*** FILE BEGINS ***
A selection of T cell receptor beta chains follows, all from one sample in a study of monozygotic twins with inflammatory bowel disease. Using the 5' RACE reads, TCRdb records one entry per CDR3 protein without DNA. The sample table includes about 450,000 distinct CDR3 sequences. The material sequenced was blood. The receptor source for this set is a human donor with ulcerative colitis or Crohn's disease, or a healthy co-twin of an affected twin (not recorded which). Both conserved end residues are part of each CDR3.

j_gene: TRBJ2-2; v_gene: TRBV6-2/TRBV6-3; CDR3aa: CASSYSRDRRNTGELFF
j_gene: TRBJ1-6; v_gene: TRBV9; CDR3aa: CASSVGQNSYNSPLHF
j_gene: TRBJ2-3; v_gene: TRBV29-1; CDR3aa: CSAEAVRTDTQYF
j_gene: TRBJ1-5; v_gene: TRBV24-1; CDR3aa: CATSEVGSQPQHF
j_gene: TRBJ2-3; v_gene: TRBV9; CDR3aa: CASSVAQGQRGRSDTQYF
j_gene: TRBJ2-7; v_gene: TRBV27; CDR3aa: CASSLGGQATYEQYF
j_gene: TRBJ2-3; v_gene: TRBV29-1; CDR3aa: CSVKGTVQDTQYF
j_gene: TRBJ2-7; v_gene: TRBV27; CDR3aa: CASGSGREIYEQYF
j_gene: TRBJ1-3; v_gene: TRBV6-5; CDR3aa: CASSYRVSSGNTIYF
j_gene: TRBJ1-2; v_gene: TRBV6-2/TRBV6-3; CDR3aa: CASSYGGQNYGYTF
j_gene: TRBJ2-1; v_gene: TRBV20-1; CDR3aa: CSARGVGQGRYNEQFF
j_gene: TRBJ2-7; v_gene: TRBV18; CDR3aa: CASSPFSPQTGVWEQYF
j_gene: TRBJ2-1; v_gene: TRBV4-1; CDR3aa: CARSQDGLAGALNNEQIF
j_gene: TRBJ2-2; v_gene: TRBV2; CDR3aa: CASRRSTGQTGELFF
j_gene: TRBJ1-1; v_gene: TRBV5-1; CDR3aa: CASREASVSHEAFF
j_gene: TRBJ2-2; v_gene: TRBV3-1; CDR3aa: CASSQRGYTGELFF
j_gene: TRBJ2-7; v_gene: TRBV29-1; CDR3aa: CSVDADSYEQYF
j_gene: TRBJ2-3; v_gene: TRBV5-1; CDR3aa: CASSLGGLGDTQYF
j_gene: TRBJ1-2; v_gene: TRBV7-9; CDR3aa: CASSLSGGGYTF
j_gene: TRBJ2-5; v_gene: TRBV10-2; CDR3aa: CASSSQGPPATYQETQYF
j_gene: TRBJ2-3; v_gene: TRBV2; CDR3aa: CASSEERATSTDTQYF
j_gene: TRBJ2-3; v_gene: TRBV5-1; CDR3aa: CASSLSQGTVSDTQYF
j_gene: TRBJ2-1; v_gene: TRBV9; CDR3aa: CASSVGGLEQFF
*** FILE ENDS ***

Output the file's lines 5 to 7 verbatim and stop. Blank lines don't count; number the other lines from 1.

j_gene: TRBJ1-5; v_gene: TRBV24-1; CDR3aa: CATSEVGSQPQHF
j_gene: TRBJ2-3; v_gene: TRBV9; CDR3aa: CASSVAQGQRGRSDTQYF
j_gene: TRBJ2-7; v_gene: TRBV27; CDR3aa: CASSLGGQATYEQYF